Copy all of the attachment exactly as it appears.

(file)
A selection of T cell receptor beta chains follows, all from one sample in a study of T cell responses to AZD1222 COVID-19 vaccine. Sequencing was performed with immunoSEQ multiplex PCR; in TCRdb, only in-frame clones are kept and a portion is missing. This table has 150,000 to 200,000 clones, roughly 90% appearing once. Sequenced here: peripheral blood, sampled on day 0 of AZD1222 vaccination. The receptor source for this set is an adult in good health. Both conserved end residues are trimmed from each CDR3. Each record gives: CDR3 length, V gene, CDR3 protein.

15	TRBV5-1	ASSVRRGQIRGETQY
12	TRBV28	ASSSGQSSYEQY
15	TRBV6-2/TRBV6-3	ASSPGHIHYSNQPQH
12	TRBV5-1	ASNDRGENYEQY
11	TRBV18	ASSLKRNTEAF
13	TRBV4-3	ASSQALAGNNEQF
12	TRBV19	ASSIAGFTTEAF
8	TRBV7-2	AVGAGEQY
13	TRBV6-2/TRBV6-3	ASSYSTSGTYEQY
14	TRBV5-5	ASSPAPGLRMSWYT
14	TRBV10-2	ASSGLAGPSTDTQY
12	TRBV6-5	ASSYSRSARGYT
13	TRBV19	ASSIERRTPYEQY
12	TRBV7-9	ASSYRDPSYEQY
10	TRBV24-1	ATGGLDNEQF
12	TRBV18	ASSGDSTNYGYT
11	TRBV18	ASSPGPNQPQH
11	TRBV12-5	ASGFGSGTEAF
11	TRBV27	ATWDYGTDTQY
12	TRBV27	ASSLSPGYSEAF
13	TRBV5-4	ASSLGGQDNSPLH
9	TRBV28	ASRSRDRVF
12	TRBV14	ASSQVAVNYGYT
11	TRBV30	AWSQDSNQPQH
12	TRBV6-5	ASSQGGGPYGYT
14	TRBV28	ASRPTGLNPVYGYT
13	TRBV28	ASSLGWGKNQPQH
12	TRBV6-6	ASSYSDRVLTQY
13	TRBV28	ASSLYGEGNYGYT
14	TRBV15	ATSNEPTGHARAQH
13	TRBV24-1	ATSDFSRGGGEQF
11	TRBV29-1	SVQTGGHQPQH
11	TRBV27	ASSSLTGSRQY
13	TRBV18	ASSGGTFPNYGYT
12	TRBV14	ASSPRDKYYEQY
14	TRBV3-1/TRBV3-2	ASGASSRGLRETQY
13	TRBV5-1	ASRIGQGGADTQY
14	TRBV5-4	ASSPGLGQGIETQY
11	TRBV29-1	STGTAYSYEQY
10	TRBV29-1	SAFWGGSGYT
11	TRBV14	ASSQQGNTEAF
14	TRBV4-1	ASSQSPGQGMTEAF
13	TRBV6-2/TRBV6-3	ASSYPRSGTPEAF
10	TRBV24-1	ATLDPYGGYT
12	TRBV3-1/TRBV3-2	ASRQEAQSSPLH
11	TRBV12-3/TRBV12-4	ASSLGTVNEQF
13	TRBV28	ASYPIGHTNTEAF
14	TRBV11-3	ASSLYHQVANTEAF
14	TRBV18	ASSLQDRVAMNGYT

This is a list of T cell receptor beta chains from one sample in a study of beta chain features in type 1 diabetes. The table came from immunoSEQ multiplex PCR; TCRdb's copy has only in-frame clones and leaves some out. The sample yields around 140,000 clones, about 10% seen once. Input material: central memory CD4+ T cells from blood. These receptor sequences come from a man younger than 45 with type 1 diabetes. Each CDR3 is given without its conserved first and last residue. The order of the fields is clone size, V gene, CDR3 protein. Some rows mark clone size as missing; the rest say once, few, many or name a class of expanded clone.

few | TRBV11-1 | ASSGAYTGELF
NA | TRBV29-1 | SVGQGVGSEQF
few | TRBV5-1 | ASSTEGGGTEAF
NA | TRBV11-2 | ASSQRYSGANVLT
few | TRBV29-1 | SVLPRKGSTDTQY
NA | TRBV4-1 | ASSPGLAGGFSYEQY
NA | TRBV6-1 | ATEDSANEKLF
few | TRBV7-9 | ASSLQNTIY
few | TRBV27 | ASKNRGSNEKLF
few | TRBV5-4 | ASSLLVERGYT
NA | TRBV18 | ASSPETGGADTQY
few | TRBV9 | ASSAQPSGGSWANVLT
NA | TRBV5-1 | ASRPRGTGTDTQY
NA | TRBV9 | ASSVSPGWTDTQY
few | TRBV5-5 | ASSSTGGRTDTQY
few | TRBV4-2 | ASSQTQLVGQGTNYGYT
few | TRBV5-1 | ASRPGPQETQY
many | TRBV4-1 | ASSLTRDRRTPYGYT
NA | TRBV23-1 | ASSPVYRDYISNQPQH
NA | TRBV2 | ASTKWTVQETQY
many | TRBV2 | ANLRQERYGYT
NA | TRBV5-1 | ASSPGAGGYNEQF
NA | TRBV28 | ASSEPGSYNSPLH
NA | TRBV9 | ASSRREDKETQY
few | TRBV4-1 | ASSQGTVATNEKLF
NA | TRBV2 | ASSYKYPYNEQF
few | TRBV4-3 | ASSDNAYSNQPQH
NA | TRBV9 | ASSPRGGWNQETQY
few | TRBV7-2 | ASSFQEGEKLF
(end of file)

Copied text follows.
A selection of T cell receptor beta chains follows, all from one sample in a study of T cell responses to AZD1222 COVID-19 vaccine. Sequencing was performed with immunoSEQ multiplex PCR; in TCRdb, only in-frame clones are kept and a portion is missing. This table has 150,000 to 200,000 clones, roughly 90% appearing once. Sequenced here: peripheral blood, sampled on day 0 of AZD1222 vaccination. The receptor source for this set is an adult in good health. Both conserved end residues are trimmed from each CDR3. Each record gives: CDR3 length, V gene, CDR3 protein.

15	TRBV5-1	ASSVRRGQIRGETQY
12	TRBV28	ASSSGQSSYEQY
15	TRBV6-2/TRBV6-3	ASSPGHIHYSNQPQH
12	TRBV5-1	ASNDRGENYEQY
11	TRBV18	ASSLKRNTEAF
13	TRBV4-3	ASSQALAGNNEQF
12	TRBV19	ASSIAGFTTEAF
8	TRBV7-2	AVGAGEQY
13	TRBV6-2/TRBV6-3	ASSYSTSGTYEQY
14	TRBV5-5	ASSPAPGLRMSWYT
14	TRBV10-2	ASSGLAGPSTDTQY
12	TRBV6-5	ASSYSRSARGYT
13	TRBV19	ASSIERRTPYEQY
12	TRBV7-9	ASSYRDPSYEQY
10	TRBV24-1	ATGGLDNEQF
12	TRBV18	ASSGDSTNYGYT
11	TRBV18	ASSPGPNQPQH
11	TRBV12-5	ASGFGSGTEAF
11	TRBV27	ATWDYGTDTQY
12	TRBV27	ASSLSPGYSEAF
13	TRBV5-4	ASSLGGQDNSPLH
9	TRBV28	ASRSRDRVF
12	TRBV14	ASSQVAVNYGYT
11	TRBV30	AWSQDSNQPQH
12	TRBV6-5	ASSQGGGPYGYT
14	TRBV28	ASRPTGLNPVYGYT
13	TRBV28	ASSLGWGKNQPQH
12	TRBV6-6	ASSYSDRVLTQY
13	TRBV28	ASSLYGEGNYGYT
14	TRBV15	ATSNEPTGHARAQH
13	TRBV24-1	ATSDFSRGGGEQF
11	TRBV29-1	SVQTGGHQPQH
11	TRBV27	ASSSLTGSRQY
13	TRBV18	ASSGGTFPNYGYT
12	TRBV14	ASSPRDKYYEQY
14	TRBV3-1/TRBV3-2	ASGASSRGLRETQY
13	TRBV5-1	ASRIGQGGADTQY
14	TRBV5-4	ASSPGLGQGIETQY
11	TRBV29-1	STGTAYSYEQY
10	TRBV29-1	SAFWGGSGYT
11	TRBV14	ASSQQGNTEAF
14	TRBV4-1	ASSQSPGQGMTEAF
13	TRBV6-2/TRBV6-3	ASSYPRSGTPEAF
10	TRBV24-1	ATLDPYGGYT
12	TRBV3-1/TRBV3-2	ASRQEAQSSPLH
11	TRBV12-3/TRBV12-4	ASSLGTVNEQF
13	TRBV28	ASYPIGHTNTEAF
14	TRBV11-3	ASSLYHQVANTEAF
14	TRBV18	ASSLQDRVAMNGYT

This is a list of T cell receptor beta chains from one sample in a study of beta chain features in type 1 diabetes. The table came from immunoSEQ multiplex PCR; TCRdb's copy has only in-frame clones and leaves some out. The sample yields around 140,000 clones, about 10% seen once. Input material: central memory CD4+ T cells from blood. These receptor sequences come from a man younger than 45 with type 1 diabetes. Each CDR3 is given without its conserved first and last residue. The order of the fields is clone size, V gene, CDR3 protein. Some rows mark clone size as missing; the rest say once, few, many or name a class of expanded clone.

few | TRBV11-1 | ASSGAYTGELF
NA | TRBV29-1 | SVGQGVGSEQF
few | TRBV5-1 | ASSTEGGGTEAF
NA | TRBV11-2 | ASSQRYSGANVLT
few | TRBV29-1 | SVLPRKGSTDTQY
NA | TRBV4-1 | ASSPGLAGGFSYEQY
NA | TRBV6-1 | ATEDSANEKLF
few | TRBV7-9 | ASSLQNTIY
few | TRBV27 | ASKNRGSNEKLF
few | TRBV5-4 | ASSLLVERGYT
NA | TRBV18 | ASSPETGGADTQY
few | TRBV9 | ASSAQPSGGSWANVLT
NA | TRBV5-1 | ASRPRGTGTDTQY
NA | TRBV9 | ASSVSPGWTDTQY
few | TRBV5-5 | ASSSTGGRTDTQY
few | TRBV4-2 | ASSQTQLVGQGTNYGYT
few | TRBV5-1 | ASRPGPQETQY
many | TRBV4-1 | ASSLTRDRRTPYGYT
NA | TRBV23-1 | ASSPVYRDYISNQPQH
NA | TRBV2 | ASTKWTVQETQY
many | TRBV2 | ANLRQERYGYT
NA | TRBV5-1 | ASSPGAGGYNEQF
NA | TRBV28 | ASSEPGSYNSPLH
NA | TRBV9 | ASSRREDKETQY
few | TRBV4-1 | ASSQGTVATNEKLF
NA | TRBV2 | ASSYKYPYNEQF
few | TRBV4-3 | ASSDNAYSNQPQH
NA | TRBV9 | ASSPRGGWNQETQY
few | TRBV7-2 | ASSFQEGEKLF